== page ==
A major exhibition of new works by British artist Marie Harnett (b. 1983), celebrating fleeting moments of drama, beauty and suspense from contemporary film.
Still includes several new series of drawings and prints by Harnett who is known for her highly detailed, meticulous drawings, derived from film stills.
Marie Harnett: Still / until Saturday 6 January / @alancristea London / click the link in our bio for more #firstlookart #mustsee #MarieHarnett #AlanCristea #AlanCristeaGallery #Mayfair #London #gallery #exhibition #art #drawing #painting #figurative #Carol #contemporaryart #modernart #seemoreart #dontmissout #GalleriesNow
Marie Harnett: Still / ends Saturday 6 January / @alancristea London / click the link in our bio for more #lastchance #mustsee #MarieHarnett #AlanCristea #AlanCristeaGallery #Mayfair #London #gallery #exhibition #art #drawing #painting #figurative #Carol #contemporaryart #modernart #seemoreart #dontmissout #GalleriesNow
Harnett comments, “My interest lies in transforming a digital split second and slowly making it a tangible. By removing colour and taking the still out of its narrative context, I am able to assign the image its own autonomy. Exploring these intricate details allows me to become completely absorbed in the process.”
Harnett’s skilful draughtsmanship and attention to detail leads to instant recognition of familiar cinema stars. These new works include portraits of Cate Blanchett, Rooney Mara, Amy Adams, Michael Fassbender, and Henry Cavill amongst many others. Harnett’s process requires her to watch film trailers online without sound or colour, frame by frame, until she finds inspiration. Harnett undermines cinematic process, reverting back to storyboards and the merest hint of plot in a film that she will probably never have watched in its entirety. By removing the stills from their context and reworking them as intricate pencil studies, Harnett focuses on every aspect of pose, light and texture.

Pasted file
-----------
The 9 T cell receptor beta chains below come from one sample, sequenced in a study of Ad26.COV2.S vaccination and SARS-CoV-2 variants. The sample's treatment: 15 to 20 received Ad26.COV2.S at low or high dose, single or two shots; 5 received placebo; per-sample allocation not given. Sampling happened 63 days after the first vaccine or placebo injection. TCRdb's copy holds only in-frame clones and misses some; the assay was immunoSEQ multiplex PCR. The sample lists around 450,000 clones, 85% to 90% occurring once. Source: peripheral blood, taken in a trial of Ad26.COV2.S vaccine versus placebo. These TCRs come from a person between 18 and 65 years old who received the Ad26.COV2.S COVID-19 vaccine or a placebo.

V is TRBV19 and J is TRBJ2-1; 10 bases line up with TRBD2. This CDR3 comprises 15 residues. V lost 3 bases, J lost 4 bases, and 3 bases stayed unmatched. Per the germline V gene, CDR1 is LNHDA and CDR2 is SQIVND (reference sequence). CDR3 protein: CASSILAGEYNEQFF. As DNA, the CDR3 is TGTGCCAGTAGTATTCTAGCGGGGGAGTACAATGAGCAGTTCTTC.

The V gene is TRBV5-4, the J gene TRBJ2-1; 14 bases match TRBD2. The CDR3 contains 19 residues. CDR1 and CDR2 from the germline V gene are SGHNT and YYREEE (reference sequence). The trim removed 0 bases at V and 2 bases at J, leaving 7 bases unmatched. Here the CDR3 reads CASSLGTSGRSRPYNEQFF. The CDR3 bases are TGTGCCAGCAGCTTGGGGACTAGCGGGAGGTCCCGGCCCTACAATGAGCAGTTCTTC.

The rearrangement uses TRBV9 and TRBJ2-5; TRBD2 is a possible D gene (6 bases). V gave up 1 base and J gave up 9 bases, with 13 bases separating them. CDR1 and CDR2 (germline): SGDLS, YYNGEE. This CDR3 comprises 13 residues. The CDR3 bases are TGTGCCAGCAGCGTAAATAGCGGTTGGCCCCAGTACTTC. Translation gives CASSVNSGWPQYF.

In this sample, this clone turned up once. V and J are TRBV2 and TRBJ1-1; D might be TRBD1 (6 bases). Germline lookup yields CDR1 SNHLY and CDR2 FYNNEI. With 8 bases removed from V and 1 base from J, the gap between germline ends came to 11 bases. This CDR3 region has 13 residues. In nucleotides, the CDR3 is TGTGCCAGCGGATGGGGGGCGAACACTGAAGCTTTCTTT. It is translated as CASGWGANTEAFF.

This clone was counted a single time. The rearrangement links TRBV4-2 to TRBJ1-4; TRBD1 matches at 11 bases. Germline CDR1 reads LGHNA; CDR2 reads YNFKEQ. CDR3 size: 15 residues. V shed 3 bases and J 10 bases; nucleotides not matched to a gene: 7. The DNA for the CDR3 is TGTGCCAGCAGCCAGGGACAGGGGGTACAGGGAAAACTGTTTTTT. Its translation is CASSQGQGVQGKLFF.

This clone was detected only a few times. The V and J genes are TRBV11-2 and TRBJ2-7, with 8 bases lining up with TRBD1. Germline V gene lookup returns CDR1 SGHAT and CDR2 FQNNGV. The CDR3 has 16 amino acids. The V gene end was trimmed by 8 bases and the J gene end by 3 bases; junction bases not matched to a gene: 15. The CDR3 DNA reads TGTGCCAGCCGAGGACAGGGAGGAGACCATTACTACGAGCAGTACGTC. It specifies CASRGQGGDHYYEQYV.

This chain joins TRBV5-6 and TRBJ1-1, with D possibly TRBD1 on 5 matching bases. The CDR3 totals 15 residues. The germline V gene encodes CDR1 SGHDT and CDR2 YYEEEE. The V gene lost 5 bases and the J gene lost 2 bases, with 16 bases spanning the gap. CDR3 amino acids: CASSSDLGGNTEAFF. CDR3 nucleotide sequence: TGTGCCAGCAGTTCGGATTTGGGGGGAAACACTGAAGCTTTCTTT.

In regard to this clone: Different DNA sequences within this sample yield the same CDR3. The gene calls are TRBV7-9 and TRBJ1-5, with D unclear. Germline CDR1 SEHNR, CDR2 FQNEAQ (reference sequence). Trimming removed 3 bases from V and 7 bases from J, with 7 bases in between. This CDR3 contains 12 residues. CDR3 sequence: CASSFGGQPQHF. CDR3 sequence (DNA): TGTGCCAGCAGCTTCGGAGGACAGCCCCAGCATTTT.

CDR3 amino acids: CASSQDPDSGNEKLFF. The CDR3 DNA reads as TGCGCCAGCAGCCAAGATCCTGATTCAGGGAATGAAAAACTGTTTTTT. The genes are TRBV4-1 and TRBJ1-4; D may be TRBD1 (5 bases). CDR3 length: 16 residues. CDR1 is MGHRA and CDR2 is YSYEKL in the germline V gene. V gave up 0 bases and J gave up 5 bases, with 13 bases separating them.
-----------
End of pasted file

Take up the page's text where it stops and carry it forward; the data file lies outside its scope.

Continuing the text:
This exhibition expands on the scale and techniques Harnett has developed since her first solo exhibition at the Alan Cristea Gallery in 2011. Still includes several drawings, which depict minute details, such as a ribbon, a bow, or a hand. Each drawing is no bigger than a postage stamp. These will be shown alongside her biggest drawing to date, a scene from the film Carol (2015) measuring 116 x 206 cm. Harnett often selects only a few scenes from the 200 to 400 images she has saved per trailer. This multitude of source material has allowed Harnett to develop a new series of overlap drawings, where she takes two stills and superimposes one on top of the other. She interrupts the narrative, creating a unique image that takes on its own life and a new story.
Still will also include Harnett’s first ever linocuts, which have been inspired by a 16th-century engraving, a depiction of Chirst, by Claude Mellan, that was formed almost entirely from a single line spiralling out from the centre of Christ’s face. Harnett’s linocuts, which can take up to one month to carve, are large scale images built up from black and white curving lines, and depict scenes from American Hustle (2013), Slow West (2015), and Brideshead Revisited (2008).
A fully illustrated catalogue with an essay by writer and broadcaster Charlotte Mullins will accompany the exhibition.Courtesy Alan Cristea Gallery, London. Photo Stephen White